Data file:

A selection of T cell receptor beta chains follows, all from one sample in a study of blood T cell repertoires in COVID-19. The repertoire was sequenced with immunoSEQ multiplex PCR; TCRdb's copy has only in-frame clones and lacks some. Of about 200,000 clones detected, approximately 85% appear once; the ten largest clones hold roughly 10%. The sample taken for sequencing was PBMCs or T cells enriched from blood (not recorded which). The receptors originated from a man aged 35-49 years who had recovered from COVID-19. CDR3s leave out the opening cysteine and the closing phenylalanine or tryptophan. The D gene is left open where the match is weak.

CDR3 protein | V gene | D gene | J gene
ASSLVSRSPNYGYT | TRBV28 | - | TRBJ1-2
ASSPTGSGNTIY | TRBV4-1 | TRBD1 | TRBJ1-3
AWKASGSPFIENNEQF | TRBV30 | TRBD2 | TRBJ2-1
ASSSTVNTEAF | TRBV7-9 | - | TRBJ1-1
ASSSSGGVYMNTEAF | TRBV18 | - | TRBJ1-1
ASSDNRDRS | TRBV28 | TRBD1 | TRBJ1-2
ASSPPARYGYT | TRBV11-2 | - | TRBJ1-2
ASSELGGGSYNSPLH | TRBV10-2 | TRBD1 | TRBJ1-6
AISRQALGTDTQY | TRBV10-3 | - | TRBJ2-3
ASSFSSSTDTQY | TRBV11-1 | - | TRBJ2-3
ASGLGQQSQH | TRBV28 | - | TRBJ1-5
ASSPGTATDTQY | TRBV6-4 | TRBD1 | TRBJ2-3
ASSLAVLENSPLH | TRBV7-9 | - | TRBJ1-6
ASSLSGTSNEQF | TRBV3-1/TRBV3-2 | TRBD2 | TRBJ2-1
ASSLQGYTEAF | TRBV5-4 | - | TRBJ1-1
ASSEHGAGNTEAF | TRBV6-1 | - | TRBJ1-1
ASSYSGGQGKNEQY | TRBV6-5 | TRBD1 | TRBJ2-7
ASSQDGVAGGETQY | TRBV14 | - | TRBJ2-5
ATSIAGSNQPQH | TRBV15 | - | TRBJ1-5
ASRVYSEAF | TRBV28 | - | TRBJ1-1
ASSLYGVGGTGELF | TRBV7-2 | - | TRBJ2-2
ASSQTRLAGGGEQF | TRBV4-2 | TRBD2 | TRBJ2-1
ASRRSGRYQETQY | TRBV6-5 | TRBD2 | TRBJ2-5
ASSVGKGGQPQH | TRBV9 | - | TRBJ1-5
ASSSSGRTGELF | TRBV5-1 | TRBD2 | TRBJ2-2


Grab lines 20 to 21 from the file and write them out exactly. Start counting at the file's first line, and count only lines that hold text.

ASSQDGVAGGETQY | TRBV14 | - | TRBJ2-5
ATSIAGSNQPQH | TRBV15 | - | TRBJ1-5